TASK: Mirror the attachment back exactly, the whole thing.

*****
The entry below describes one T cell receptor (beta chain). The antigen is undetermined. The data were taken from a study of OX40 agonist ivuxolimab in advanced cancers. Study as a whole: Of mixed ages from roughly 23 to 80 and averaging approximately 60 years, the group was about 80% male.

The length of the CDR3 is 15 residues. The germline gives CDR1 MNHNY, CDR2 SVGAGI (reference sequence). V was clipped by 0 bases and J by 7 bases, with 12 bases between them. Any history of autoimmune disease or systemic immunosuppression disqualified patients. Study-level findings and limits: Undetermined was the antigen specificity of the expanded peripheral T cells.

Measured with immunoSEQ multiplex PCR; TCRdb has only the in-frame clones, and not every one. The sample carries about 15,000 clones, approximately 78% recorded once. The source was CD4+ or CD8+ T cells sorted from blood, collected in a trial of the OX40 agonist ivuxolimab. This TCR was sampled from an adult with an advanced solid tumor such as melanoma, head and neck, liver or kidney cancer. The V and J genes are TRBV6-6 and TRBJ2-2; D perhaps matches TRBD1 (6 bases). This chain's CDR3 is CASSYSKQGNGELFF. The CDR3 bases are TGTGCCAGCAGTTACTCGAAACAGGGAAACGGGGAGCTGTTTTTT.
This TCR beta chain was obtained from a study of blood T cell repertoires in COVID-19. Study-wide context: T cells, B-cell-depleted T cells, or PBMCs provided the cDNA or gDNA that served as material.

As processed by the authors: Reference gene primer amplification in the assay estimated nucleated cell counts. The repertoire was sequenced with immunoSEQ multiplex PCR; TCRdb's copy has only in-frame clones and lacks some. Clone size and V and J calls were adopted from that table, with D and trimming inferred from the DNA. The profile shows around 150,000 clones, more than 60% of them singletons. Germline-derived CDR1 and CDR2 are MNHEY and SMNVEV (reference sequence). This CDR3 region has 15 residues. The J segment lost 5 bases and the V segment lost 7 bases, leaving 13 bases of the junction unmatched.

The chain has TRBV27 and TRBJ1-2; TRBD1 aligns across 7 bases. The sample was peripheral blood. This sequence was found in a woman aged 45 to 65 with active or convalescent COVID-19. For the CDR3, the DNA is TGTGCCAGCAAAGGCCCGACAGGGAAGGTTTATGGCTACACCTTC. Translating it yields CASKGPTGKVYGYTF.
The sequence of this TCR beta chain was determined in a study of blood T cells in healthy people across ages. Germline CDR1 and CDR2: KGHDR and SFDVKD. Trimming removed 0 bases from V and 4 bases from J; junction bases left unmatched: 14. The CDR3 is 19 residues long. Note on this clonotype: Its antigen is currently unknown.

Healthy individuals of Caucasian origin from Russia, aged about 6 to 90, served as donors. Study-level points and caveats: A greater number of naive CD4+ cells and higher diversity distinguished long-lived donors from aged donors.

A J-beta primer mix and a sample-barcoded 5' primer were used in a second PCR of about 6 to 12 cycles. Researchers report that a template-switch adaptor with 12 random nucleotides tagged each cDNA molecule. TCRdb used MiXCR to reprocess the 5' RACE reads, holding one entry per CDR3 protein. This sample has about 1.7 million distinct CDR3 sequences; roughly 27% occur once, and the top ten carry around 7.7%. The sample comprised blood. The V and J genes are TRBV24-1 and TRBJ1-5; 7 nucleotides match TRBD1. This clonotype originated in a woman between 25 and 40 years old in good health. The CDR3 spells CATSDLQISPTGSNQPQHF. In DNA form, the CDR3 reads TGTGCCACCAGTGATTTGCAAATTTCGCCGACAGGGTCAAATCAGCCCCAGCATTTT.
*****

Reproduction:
The entry below describes one T cell receptor (beta chain). The antigen is undetermined. The data were taken from a study of OX40 agonist ivuxolimab in advanced cancers. Study as a whole: Of mixed ages from roughly 23 to 80 and averaging approximately 60 years, the group was about 80% male.

The length of the CDR3 is 15 residues. The germline gives CDR1 MNHNY, CDR2 SVGAGI (reference sequence). V was clipped by 0 bases and J by 7 bases, with 12 bases between them. Any history of autoimmune disease or systemic immunosuppression disqualified patients. Study-level findings and limits: Undetermined was the antigen specificity of the expanded peripheral T cells.

Measured with immunoSEQ multiplex PCR; TCRdb has only the in-frame clones, and not every one. The sample carries about 15,000 clones, approximately 78% recorded once. The source was CD4+ or CD8+ T cells sorted from blood, collected in a trial of the OX40 agonist ivuxolimab. This TCR was sampled from an adult with an advanced solid tumor such as melanoma, head and neck, liver or kidney cancer. The V and J genes are TRBV6-6 and TRBJ2-2; D perhaps matches TRBD1 (6 bases). This chain's CDR3 is CASSYSKQGNGELFF. The CDR3 bases are TGTGCCAGCAGTTACTCGAAACAGGGAAACGGGGAGCTGTTTTTT.
This TCR beta chain was obtained from a study of blood T cell repertoires in COVID-19. Study-wide context: T cells, B-cell-depleted T cells, or PBMCs provided the cDNA or gDNA that served as material.

As processed by the authors: Reference gene primer amplification in the assay estimated nucleated cell counts. The repertoire was sequenced with immunoSEQ multiplex PCR; TCRdb's copy has only in-frame clones and lacks some. Clone size and V and J calls were adopted from that table, with D and trimming inferred from the DNA. The profile shows around 150,000 clones, more than 60% of them singletons. Germline-derived CDR1 and CDR2 are MNHEY and SMNVEV (reference sequence). This CDR3 region has 15 residues. The J segment lost 5 bases and the V segment lost 7 bases, leaving 13 bases of the junction unmatched.

The chain has TRBV27 and TRBJ1-2; TRBD1 aligns across 7 bases. The sample was peripheral blood. This sequence was found in a woman aged 45 to 65 with active or convalescent COVID-19. For the CDR3, the DNA is TGTGCCAGCAAAGGCCCGACAGGGAAGGTTTATGGCTACACCTTC. Translating it yields CASKGPTGKVYGYTF.
The sequence of this TCR beta chain was determined in a study of blood T cells in healthy people across ages. Germline CDR1 and CDR2: KGHDR and SFDVKD. Trimming removed 0 bases from V and 4 bases from J; junction bases left unmatched: 14. The CDR3 is 19 residues long. Note on this clonotype: Its antigen is currently unknown.

Healthy individuals of Caucasian origin from Russia, aged about 6 to 90, served as donors. Study-level points and caveats: A greater number of naive CD4+ cells and higher diversity distinguished long-lived donors from aged donors.

A J-beta primer mix and a sample-barcoded 5' primer were used in a second PCR of about 6 to 12 cycles. Researchers report that a template-switch adaptor with 12 random nucleotides tagged each cDNA molecule. TCRdb used MiXCR to reprocess the 5' RACE reads, holding one entry per CDR3 protein. This sample has about 1.7 million distinct CDR3 sequences; roughly 27% occur once, and the top ten carry around 7.7%. The sample comprised blood. The V and J genes are TRBV24-1 and TRBJ1-5; 7 nucleotides match TRBD1. This clonotype originated in a woman between 25 and 40 years old in good health. The CDR3 spells CATSDLQISPTGSNQPQHF. In DNA form, the CDR3 reads TGTGCCACCAGTGATTTGCAAATTTCGCCGACAGGGTCAAATCAGCCCCAGCATTTT.